27 September 2014

Oodles of Noodles

Last week, as a "get all your school work done so we can do something fun" bribe, I brought our pasta maker over to my family's house. The kids had a lot of fun making noodles, even Little Bear. He sat on the counter next to the mixer and started shouting excitedly every time I turned it on: "Noodle! Noodle! Here they come!"

I used roughly half semolina flour and half all-purpose flour, and maybe the semolina was too old and dry or Interior Alaska is just too not-humid or something, but it took so much more water than my recipe called for to even form a coarse, crumbly dough. I had to add an absurd amount of liquid—definitely at least double what the recipe wanted—to get my dough pliable enough that the machine could even extrude it. 

Once the dough finally reached a "leathery but flexible" consistency, we attached the pasta maker to the stand mixer. The kids chose to use the elbow macaroni-extruding die, which in hindsight was probably not the smartest idea for our first attempt with semolina and impatient kids, but I'd promised to make totally-homemade mac'n'cheese for Friday's supper. All of the kids gathered in the kitchen to take turns feeding little chunks of dough into the hopper (when the instructions say "walnut-sized," they do not mean an unshelled walnut!) and lifting off the noodles and laying them out to dry.

According to the instructions, we were supposed to let the pasta extrude 15 to 20 centimeters, turn off the machine, take down the pasta, then turn the mixer back on. The youngest kids were generally too excited about the noodles to wait until they got that long, though, so we wound up having all different lengths.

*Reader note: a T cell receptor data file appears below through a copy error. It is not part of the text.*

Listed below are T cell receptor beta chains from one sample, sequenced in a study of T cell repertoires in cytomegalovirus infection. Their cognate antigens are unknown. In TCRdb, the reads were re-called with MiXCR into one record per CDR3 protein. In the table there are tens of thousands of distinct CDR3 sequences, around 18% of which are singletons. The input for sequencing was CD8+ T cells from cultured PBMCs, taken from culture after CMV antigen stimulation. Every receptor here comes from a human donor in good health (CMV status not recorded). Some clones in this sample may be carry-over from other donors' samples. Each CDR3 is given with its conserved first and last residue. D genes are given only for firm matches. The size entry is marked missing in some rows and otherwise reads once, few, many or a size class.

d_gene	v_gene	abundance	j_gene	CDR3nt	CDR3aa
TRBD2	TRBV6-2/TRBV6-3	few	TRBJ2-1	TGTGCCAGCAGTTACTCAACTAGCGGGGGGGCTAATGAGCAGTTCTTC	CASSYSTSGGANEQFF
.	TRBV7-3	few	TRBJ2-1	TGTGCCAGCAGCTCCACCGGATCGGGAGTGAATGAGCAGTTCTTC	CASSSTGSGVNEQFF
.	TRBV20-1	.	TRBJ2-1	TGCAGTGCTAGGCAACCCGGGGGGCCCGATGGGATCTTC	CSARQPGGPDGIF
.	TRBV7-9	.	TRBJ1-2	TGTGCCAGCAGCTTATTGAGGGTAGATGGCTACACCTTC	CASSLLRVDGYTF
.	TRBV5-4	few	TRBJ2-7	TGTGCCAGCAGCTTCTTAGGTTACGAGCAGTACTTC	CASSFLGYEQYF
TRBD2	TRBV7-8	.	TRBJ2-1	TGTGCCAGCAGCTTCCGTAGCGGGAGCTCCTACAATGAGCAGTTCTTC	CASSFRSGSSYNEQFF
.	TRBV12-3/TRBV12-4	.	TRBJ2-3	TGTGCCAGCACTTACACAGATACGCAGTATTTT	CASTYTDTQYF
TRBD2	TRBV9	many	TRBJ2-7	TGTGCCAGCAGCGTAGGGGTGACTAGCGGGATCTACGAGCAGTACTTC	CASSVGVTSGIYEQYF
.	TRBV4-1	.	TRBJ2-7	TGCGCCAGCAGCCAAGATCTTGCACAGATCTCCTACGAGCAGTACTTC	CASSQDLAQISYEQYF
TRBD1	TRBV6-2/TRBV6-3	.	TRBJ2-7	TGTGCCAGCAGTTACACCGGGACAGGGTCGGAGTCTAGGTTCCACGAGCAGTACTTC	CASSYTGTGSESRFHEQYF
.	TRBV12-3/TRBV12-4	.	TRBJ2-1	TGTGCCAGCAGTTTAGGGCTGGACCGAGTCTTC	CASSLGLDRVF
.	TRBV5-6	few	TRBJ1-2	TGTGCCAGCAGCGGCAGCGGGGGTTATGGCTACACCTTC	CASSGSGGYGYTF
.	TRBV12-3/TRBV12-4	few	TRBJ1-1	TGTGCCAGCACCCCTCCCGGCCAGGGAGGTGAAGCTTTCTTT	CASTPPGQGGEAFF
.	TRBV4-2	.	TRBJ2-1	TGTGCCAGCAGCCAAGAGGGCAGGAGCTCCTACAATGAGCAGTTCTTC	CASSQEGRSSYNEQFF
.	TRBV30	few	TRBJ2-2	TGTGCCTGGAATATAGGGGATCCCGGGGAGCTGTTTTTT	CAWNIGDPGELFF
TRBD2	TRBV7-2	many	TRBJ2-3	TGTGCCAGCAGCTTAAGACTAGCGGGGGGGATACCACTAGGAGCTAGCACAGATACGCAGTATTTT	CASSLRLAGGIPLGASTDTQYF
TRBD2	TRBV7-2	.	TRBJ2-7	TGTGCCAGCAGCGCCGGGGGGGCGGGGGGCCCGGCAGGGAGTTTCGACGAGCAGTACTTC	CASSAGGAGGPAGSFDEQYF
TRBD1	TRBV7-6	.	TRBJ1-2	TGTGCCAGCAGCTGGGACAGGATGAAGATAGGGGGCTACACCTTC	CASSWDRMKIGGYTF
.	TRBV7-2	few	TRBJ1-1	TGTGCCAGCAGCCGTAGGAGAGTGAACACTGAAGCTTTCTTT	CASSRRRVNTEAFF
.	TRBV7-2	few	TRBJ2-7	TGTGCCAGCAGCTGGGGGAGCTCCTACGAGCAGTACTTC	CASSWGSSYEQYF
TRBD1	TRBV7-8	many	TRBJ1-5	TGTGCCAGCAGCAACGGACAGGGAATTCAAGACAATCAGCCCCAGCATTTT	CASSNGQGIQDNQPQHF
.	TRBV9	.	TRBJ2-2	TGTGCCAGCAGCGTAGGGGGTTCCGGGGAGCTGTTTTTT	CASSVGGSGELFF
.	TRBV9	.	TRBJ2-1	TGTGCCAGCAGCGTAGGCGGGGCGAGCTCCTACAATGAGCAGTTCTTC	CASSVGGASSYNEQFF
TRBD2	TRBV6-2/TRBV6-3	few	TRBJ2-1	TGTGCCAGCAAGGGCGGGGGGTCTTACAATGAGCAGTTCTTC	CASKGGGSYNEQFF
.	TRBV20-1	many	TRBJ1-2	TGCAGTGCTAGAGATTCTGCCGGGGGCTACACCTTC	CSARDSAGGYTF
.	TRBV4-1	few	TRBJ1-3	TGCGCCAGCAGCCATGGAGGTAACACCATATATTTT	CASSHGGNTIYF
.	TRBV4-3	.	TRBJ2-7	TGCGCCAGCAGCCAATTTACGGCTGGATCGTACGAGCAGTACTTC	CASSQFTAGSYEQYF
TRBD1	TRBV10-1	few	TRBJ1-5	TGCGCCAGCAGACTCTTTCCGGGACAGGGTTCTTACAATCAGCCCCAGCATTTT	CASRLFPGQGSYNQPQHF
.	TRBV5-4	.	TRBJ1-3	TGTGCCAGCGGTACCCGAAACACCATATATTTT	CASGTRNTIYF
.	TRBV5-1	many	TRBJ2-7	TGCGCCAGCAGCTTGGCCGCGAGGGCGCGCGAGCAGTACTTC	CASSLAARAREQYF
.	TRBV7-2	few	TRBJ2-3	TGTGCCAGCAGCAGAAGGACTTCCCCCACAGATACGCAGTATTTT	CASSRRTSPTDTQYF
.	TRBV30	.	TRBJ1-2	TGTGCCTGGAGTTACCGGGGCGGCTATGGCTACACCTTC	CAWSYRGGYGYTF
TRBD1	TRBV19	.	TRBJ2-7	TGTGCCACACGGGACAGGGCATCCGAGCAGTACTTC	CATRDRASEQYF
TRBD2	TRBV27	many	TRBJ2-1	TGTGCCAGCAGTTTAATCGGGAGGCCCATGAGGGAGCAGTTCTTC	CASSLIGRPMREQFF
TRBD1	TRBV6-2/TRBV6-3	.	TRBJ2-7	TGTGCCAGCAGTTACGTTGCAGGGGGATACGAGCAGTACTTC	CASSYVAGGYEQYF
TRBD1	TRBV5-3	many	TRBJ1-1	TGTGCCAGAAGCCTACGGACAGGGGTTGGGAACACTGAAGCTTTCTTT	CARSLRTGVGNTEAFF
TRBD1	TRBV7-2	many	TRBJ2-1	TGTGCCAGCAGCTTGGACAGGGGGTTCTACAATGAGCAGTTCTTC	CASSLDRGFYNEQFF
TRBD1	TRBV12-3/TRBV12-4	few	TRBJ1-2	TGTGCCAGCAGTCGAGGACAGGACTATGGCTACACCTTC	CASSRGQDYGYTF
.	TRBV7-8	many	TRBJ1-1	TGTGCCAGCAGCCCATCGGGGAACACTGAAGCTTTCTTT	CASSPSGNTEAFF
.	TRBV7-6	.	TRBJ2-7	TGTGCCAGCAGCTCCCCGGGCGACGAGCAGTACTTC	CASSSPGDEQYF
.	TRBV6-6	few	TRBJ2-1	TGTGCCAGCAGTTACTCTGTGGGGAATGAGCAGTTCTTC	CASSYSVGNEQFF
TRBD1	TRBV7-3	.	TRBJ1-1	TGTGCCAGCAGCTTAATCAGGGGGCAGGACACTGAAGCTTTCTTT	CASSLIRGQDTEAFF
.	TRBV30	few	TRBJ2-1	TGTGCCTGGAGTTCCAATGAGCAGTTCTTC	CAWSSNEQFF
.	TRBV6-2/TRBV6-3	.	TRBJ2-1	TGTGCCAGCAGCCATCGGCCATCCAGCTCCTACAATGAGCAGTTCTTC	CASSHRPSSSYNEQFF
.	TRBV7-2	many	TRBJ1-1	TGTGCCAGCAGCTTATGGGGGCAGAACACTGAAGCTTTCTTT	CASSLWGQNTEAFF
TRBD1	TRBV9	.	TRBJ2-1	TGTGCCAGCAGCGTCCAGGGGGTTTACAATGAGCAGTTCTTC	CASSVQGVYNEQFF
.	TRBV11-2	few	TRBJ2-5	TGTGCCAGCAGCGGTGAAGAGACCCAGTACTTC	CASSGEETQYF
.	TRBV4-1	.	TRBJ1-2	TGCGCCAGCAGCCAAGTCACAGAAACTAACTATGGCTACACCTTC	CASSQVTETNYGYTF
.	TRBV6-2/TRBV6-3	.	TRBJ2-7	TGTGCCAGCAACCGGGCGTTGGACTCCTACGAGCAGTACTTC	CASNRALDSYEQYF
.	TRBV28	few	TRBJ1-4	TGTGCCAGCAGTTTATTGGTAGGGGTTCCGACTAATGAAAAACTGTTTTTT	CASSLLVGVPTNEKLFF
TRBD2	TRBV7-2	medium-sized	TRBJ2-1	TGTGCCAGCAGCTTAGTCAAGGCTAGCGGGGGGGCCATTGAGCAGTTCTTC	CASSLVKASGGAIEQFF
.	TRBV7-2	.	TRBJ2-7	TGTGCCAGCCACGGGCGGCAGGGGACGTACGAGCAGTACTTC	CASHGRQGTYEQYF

We stopped twice to let the mixer's motor rest for an hour or so because it was getting pretty warm, so it wound up taking several hours to make it through one batch of dough. After the long noodles had dried for at least a half hour, the kids snapped them into the right size pieces for mac'n'cheese:

The noodles cooked really quickly: they were done probably three or four minutes after going into the pot of boiling water! They turned out a little softer than store-bought pasta... I'm not sure if I over cooked them, or they were just softer because fresh pasta is soft. We will have to do it again, and next time I'll actually measure how much water I use so I can write out the recipe!

1 comment:

  1. Those look great!! John and I tried to make totally homemade ravioli a month or so ago, and looking back it might've been better to make homemade pasta first to figure out a good dough recipe.